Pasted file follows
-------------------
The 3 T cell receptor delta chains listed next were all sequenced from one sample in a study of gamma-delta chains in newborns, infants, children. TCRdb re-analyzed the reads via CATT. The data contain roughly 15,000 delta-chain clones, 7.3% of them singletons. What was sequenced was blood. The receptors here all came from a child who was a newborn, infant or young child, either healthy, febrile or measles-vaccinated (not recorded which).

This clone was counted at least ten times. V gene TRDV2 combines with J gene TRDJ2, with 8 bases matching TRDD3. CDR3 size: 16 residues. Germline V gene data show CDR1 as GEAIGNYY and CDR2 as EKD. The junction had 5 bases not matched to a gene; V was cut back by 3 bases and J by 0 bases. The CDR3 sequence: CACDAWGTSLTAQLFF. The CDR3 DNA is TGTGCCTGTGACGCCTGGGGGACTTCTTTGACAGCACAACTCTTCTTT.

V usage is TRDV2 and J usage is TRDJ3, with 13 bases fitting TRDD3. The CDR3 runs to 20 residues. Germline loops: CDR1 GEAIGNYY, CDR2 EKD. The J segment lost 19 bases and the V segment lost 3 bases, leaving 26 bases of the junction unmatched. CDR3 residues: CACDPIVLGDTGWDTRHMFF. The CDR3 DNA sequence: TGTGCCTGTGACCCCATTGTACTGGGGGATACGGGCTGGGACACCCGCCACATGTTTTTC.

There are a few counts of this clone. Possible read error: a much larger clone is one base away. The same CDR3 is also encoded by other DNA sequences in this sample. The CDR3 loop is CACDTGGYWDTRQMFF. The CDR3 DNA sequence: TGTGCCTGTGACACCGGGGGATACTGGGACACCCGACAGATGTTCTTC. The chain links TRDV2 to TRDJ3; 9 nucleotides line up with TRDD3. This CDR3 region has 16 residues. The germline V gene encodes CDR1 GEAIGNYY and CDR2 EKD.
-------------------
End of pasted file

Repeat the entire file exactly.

The 3 T cell receptor delta chains listed next were all sequenced from one sample in a study of gamma-delta chains in newborns, infants, children. TCRdb re-analyzed the reads via CATT. The data contain roughly 15,000 delta-chain clones, 7.3% of them singletons. What was sequenced was blood. The receptors here all came from a child who was a newborn, infant or young child, either healthy, febrile or measles-vaccinated (not recorded which).

This clone was counted at least ten times. V gene TRDV2 combines with J gene TRDJ2, with 8 bases matching TRDD3. CDR3 size: 16 residues. Germline V gene data show CDR1 as GEAIGNYY and CDR2 as EKD. The junction had 5 bases not matched to a gene; V was cut back by 3 bases and J by 0 bases. The CDR3 sequence: CACDAWGTSLTAQLFF. The CDR3 DNA is TGTGCCTGTGACGCCTGGGGGACTTCTTTGACAGCACAACTCTTCTTT.

V usage is TRDV2 and J usage is TRDJ3, with 13 bases fitting TRDD3. The CDR3 runs to 20 residues. Germline loops: CDR1 GEAIGNYY, CDR2 EKD. The J segment lost 19 bases and the V segment lost 3 bases, leaving 26 bases of the junction unmatched. CDR3 residues: CACDPIVLGDTGWDTRHMFF. The CDR3 DNA sequence: TGTGCCTGTGACCCCATTGTACTGGGGGATACGGGCTGGGACACCCGCCACATGTTTTTC.

There are a few counts of this clone. Possible read error: a much larger clone is one base away. The same CDR3 is also encoded by other DNA sequences in this sample. The CDR3 loop is CACDTGGYWDTRQMFF. The CDR3 DNA sequence: TGTGCCTGTGACACCGGGGGATACTGGGACACCCGACAGATGTTCTTC. The chain links TRDV2 to TRDJ3; 9 nucleotides line up with TRDD3. This CDR3 region has 16 residues. The germline V gene encodes CDR1 GEAIGNYY and CDR2 EKD.